- Posted August 10, 2013 by
Brooklyn, New York
This iReport is part of an assignment:
Everyday racism: Your stories
Retail Racism and Police Profiling
This story is part of CNN iReport’s Everyday Racism project, an effort to shine light on and spark discussion about racism in today’s world. Please note that CNN cannot independently verify the events described in this post and the statistics cited in this iReport have not been confirmed.
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- Jamescia, CNN iReport producer
There is a phenomena that occurs a lot amongst people of color, comedian Paul Mooney gave it a name... its called a "N-word Wake Up Call" (N.W.U.C. for short) essentially, it is an instance where the colored person temporarily forgets that they are a person subject to racism and is reminded (“Woken Up” if you will) in a not so subtle way that they are still subject to racism and stereotypes (e.g. Oprah told she could not afford the expensive handbag as she travelled abroad).
I have experienced an NWUC a number of times. You never forget the first time though. For me it came when I was 17yo in a upscale clothing store. I am Hispanic and of a darker complexion than the rest of my family. I walked into the store with them and we spent several minutes shopping. I was the first to purchase something and so I stood by the entrance holding my bag with the store logo on the front of it in one hand, and my receipt for the items I had just purchased in the other; As I waited by the door for my lighter skinned relatives to finish buying their items a security person came up to me and said “Hey, what are you doing here?”
At first I thought perhaps I may have heard incorrectly or that they were not talking to me, so I replied with “Huh?” to which they replied “Are you def? I said, ‘What are you doing here?’” Before I could muster any sort of response they immediately cut me off saying “You look like you are taking up space… move it! Let’s go out!!!” I walked out of the store well ahead of my family who did not notice what had happened. When it sunk in what I had just been a victim of I was filled with both rage and sadness. I told my relatives what they had done when they walked out of the store. They immediately stormed back in on my behalf and the manager came out and apologized, but the damage was done and I have yet to buy another item from that store's brand.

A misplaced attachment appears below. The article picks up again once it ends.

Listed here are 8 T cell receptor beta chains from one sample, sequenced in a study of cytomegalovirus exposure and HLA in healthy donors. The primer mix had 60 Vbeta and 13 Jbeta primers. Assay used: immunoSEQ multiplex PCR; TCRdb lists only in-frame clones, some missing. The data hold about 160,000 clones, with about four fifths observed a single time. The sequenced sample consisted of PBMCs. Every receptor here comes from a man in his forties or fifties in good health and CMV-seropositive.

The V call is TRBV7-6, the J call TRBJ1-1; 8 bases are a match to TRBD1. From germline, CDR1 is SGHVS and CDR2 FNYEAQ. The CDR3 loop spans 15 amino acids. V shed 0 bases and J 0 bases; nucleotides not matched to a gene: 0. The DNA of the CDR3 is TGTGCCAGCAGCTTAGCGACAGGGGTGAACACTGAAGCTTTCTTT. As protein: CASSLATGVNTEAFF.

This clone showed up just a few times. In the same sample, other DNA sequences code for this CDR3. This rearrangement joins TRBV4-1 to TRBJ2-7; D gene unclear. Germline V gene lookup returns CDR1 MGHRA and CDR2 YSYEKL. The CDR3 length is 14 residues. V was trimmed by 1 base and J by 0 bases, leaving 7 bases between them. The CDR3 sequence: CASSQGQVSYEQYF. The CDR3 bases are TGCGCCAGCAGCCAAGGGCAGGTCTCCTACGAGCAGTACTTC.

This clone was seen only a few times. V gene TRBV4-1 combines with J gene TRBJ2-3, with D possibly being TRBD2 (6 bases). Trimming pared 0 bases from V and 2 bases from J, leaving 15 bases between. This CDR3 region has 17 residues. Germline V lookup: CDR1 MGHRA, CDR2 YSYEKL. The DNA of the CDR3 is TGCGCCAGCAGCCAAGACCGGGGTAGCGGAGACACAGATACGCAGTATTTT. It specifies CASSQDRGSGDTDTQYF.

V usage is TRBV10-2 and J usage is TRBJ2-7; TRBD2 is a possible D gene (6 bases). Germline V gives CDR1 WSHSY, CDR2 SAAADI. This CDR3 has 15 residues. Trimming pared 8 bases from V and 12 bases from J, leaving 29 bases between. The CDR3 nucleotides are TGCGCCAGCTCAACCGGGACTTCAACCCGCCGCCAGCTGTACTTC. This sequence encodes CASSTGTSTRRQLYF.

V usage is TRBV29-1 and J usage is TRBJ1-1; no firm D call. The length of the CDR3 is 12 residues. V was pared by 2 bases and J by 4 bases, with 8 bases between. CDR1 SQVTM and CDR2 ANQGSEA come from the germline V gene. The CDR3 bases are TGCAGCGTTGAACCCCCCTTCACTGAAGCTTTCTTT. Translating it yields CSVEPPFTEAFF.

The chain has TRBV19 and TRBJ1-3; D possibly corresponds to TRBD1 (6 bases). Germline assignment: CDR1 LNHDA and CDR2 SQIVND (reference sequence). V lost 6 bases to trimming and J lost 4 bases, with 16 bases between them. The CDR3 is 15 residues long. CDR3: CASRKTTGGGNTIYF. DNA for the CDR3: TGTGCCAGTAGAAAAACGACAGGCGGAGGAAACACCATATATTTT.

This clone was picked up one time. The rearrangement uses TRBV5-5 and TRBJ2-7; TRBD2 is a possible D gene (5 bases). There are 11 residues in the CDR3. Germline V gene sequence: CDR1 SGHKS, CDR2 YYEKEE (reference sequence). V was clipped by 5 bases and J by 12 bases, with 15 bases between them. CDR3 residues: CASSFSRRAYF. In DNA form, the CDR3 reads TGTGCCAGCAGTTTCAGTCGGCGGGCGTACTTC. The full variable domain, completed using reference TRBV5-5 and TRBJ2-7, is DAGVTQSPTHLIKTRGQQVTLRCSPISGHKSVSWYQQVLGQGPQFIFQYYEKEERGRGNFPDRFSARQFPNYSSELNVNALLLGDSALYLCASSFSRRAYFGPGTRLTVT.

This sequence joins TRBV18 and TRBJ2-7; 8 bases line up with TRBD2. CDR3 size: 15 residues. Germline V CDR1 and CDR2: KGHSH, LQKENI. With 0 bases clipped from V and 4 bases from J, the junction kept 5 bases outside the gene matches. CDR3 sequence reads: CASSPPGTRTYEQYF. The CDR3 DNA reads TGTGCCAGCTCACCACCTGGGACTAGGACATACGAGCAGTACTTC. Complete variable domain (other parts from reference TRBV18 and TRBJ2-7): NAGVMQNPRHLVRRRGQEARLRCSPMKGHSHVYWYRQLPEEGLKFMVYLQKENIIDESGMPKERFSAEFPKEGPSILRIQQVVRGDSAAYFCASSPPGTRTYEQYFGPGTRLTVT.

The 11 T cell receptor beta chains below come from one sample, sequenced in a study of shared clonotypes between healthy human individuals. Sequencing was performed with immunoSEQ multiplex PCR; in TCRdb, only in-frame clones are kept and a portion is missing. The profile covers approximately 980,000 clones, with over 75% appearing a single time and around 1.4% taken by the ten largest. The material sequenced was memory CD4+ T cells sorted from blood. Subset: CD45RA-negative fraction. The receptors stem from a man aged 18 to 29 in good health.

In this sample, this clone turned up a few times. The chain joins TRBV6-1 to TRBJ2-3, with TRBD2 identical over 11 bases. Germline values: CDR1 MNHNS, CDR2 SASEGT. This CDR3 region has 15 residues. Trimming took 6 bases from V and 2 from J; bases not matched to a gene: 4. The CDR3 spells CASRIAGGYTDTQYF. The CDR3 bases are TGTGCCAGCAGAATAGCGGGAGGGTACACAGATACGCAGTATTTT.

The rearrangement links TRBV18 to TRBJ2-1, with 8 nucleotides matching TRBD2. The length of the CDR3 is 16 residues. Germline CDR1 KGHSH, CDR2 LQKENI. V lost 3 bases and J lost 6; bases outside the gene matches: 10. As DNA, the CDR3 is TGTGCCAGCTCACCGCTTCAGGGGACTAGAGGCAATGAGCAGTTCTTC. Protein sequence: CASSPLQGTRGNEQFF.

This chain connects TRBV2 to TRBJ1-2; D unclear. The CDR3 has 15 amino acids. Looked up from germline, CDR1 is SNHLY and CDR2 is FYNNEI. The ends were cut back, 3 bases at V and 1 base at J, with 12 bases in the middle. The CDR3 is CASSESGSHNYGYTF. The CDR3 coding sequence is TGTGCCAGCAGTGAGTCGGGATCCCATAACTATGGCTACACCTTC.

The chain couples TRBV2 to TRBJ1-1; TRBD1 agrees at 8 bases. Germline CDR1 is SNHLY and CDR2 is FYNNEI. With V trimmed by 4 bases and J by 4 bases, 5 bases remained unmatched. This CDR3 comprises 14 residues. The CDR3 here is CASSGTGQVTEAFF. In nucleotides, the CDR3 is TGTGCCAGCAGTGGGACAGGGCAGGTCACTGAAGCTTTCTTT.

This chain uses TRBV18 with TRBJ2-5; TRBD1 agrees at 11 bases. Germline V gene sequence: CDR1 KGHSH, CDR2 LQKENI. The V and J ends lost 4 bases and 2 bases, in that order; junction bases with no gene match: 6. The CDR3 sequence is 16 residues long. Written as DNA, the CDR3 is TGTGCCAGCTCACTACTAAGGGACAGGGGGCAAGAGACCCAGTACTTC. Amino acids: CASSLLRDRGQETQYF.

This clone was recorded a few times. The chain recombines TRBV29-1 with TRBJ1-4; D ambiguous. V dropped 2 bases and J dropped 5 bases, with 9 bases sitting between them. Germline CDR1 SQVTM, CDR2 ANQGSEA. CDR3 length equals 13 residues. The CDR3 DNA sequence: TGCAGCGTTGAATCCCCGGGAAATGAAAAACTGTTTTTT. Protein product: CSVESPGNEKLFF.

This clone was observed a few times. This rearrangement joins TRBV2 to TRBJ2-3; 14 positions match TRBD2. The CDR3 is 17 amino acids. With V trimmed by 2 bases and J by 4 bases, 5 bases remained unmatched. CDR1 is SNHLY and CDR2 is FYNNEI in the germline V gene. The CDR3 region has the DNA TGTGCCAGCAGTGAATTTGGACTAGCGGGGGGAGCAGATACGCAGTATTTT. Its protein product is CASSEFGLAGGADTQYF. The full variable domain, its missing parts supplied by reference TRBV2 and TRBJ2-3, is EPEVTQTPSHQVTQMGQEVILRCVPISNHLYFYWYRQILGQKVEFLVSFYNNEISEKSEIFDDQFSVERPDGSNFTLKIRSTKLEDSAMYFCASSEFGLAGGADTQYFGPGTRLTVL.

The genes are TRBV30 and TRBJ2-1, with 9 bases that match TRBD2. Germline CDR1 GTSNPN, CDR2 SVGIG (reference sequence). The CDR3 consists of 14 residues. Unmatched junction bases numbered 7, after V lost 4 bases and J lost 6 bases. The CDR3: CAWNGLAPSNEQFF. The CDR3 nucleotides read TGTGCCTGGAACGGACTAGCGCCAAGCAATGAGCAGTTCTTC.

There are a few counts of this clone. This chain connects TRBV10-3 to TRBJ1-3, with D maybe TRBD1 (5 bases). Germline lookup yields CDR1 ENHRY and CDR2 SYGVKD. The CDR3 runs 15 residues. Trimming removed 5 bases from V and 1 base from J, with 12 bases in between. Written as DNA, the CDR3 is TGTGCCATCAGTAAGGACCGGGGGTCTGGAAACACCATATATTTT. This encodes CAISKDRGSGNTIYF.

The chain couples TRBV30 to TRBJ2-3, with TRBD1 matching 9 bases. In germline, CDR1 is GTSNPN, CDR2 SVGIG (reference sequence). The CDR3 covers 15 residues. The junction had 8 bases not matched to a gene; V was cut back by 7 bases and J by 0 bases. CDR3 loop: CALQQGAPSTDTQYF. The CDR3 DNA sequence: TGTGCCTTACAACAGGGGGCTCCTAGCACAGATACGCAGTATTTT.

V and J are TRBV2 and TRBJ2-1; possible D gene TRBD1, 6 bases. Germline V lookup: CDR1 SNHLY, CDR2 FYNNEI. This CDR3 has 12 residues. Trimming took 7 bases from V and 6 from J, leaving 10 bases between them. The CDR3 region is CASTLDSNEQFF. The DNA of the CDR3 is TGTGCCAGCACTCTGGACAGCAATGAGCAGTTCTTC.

Another traumatic NWUC came from the NYPD when I was in my early 20’s. I was walking down the street talking on my cell phone. I was attempting to guide my Driver’s Ed instructor to my house when a white police officer who looked younger than me ordered me to get off the call. I complied; I was raised with a deep respect for the law and law enforcement. The police officer then asked for my ID and again I complied, but as he looked at it he began asking me questions that didn’t seem right to me such as “How many times have you been arrested?” not “Have you ever been arrested?” basically presuming that I must have had a criminal background. I asked the officer why he was stopping me and he said “Because you were walking around and talking on your cell phone.” He also stated that he did not believe me that I had never been arrested (even though he had no reason to not believe me as I had not lied to him about anything).
As I responded to his offensive questions two more white cops surrounded me and began to ask me the same questions, but when I attempted to respond to each of them (needing to repeat the same answers) the others would get angry and imply that I was ignoring their inquiries. This ordeal culminated in me being made to lie on the wet ground and be searched repeatedly to the delight of the officers. At this point I was filled with outrage, but I did not resist I calmly waited with my face to the sidewalk until I was pulled to my feet by the bigger of the officers. The trio then strolled calmly away after throwing my wallet and ID back to me with the swagger of a group of school-yard bullies with badges. I muttered under my breath as they walked away “I thought this was a free country.” To which one of the officers yell back over his shoulder “HEY, IF IT WAS FREE THERE WOULD BE NO LAWS.” This person who was charged with enforcing the law was not only racist, but believed that because we did not live in anarchy we were not free and therefore he had the right to do as he pleased as it pertains to justice or injustice as it were. This filled me with a deep sadness and resentment as most NWUC’s so often do.
The fact is that racism and presumptions about the innate barbarism and/or criminal compulsions of an individual’s race perpetuate a bigotry that is: unjust, unfounded, and un-American. We have to get beyond these trivialities before we can ever claim the title of a truly just society. Until that time people of color should not indulge in any false sense of inclusion with a society that will so willfully abandon acceptance of them whenever its ethics as it pertains to race and racial misconceptions are tested. To those of you who have been the victims of a NWUP: I feel your pain and I hope that one day we our children will never fully understand the term. As for myself I won’t let my experience with a few bad apples spoil my view of the NYPD, but I definitely will never wear any clothing from that brand anytime soon, that is for sure.